"Chaos is not the opposite of rhythm but the milieu of all milieus"
Deleuze & Guattari

Sunday, 7 December 2014


William Blake. The drawings for Dante's Divine Comedy
by Sebastian Schütze, Maria Antonietta Terzoli

Still swooning over William Blake's illustrations of Dante's Divine Comedy - the last artworks he ever produced, commissioned when he was 65 years old and continued on his death bed. The images arrived recently in my inbox because Taschen is releasing a beautiful new edition to mark the 750th anniversary of Dante's birth. Blake interpreted the epic poem in 102 drawings, some of which the new book shows as fold-out spreads. The essays come from Sebastian Schütze, professor of Early Modern Art History at Vienna University, and Maria Antonietta Terzoli, professor of Italian Literature at the University of Basel.

Lucy carrying Dante in his sleep up to the entrance to Purgatory.
© Fogg Art Museum, Harvard University Art Museums, USA / Bequest of Grenville L. Winthrop / Bridgeman Images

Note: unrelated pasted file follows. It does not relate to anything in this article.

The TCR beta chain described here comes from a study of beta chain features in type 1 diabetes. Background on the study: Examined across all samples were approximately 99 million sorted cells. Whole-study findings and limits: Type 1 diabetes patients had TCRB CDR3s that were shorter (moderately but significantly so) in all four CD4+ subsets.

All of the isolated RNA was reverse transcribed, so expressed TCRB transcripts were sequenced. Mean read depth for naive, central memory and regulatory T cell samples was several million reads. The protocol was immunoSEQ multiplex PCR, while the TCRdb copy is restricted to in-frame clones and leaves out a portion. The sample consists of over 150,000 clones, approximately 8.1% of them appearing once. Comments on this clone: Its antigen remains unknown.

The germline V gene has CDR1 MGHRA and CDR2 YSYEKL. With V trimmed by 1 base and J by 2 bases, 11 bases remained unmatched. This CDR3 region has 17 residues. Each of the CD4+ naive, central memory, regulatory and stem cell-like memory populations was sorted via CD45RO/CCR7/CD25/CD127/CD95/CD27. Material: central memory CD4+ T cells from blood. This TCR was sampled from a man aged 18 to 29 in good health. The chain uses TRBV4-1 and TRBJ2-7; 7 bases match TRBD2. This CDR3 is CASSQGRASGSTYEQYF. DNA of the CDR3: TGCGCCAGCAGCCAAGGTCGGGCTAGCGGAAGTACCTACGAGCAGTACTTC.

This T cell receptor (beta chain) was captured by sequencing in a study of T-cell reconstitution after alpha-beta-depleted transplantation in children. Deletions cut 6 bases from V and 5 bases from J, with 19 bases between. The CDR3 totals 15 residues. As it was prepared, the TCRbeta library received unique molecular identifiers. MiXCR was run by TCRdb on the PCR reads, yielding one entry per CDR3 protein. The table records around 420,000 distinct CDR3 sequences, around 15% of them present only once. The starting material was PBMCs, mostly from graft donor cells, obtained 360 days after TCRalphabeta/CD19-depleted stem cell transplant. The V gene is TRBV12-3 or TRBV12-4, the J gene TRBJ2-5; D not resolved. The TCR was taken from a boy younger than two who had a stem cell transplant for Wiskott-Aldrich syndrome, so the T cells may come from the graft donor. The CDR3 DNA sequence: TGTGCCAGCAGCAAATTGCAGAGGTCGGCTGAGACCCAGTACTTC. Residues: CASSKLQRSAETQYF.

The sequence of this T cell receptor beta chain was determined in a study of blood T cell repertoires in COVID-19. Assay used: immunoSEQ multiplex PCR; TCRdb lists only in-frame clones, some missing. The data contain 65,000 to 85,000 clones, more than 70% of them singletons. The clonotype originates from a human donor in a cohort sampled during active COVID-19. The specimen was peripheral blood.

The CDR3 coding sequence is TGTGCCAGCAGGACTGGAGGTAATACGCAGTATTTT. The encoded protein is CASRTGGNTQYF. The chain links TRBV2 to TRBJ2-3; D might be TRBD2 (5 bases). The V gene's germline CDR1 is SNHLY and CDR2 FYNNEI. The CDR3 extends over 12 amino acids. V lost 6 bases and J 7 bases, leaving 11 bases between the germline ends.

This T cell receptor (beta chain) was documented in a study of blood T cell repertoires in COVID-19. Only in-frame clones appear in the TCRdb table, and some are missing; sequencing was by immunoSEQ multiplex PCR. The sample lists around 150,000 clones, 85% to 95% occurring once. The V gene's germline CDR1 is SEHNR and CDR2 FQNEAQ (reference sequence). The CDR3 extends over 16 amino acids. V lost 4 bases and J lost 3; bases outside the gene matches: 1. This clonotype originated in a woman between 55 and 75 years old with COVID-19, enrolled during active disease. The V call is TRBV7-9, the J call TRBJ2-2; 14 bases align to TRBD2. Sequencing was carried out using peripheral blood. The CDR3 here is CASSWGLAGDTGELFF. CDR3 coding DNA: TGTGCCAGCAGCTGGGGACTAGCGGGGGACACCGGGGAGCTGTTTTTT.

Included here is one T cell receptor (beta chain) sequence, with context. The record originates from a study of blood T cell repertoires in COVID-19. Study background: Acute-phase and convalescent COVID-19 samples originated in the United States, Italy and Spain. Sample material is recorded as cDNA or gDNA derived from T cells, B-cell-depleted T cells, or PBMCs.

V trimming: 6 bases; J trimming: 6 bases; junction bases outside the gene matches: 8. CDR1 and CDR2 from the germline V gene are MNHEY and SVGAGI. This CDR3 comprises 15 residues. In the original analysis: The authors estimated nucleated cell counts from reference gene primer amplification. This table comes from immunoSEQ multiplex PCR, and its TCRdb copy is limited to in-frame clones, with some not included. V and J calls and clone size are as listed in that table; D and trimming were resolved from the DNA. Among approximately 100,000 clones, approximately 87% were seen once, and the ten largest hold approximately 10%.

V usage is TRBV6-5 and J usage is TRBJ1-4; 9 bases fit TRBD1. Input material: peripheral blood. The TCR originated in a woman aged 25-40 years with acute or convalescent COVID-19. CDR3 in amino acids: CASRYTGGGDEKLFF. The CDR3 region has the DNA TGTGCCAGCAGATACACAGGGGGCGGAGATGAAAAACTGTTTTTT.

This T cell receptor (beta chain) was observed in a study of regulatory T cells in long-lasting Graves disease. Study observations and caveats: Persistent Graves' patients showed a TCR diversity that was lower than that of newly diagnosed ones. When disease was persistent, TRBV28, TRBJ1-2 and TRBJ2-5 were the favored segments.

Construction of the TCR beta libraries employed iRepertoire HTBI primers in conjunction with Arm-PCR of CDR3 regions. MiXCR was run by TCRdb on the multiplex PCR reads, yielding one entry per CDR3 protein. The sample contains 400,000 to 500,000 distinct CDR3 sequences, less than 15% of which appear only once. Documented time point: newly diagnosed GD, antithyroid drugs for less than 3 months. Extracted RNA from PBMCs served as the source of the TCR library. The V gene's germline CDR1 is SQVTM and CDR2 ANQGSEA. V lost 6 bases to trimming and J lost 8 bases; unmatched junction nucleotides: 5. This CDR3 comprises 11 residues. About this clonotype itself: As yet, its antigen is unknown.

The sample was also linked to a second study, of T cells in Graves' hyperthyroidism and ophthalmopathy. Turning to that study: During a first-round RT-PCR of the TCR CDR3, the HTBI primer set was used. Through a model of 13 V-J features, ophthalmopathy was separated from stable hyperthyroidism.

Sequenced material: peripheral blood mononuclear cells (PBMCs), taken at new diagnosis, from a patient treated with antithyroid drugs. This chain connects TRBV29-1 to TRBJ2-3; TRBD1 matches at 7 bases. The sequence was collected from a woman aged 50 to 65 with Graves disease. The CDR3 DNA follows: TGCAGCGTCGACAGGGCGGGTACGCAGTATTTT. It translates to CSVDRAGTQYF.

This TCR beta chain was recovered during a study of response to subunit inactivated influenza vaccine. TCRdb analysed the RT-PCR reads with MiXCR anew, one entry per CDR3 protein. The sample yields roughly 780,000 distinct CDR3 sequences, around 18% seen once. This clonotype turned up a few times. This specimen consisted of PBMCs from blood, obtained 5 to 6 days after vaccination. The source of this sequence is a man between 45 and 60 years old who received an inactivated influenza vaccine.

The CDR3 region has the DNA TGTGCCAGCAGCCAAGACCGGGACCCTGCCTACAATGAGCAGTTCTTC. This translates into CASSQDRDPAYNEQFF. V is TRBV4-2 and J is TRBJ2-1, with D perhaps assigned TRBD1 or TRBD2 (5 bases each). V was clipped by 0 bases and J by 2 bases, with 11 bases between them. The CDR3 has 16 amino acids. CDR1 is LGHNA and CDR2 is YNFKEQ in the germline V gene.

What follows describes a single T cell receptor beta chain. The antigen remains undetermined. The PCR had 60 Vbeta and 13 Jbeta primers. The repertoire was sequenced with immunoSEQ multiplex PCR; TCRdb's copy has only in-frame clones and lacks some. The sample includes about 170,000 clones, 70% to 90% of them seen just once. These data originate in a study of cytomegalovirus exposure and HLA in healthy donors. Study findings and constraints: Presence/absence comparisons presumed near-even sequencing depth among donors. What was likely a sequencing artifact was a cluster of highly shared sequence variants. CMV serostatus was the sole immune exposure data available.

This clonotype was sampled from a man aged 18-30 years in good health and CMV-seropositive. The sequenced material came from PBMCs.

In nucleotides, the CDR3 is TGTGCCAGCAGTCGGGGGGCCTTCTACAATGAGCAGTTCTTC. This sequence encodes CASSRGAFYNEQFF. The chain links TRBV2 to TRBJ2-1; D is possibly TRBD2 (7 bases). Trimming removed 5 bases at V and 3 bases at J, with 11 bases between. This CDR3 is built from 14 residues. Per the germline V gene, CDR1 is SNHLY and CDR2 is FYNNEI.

Left: The inscription over Hell-Gate. © Tate, London
Right: Dante and Statius sleeping, while Virgil keeps watching
© Ashmolean Museum, University of Oxford

The Circle of the Lustful. © Birmingham Museums Trust

Blake's preference for the esoteric over the material and his lifelong commitment to the supernatural has made him a touchstone for New Age beliefs and aesthetics but here we see his vision reaching back down the centuries to interpret the spirituality of the ultimate Medieval morality tale. 

The Ashmolean's major Blake exhibition has just opened in Oxford and is full of more gothic watercolours like these and tells the history of his revolutionary poetry and his lesser-known stint in publishing.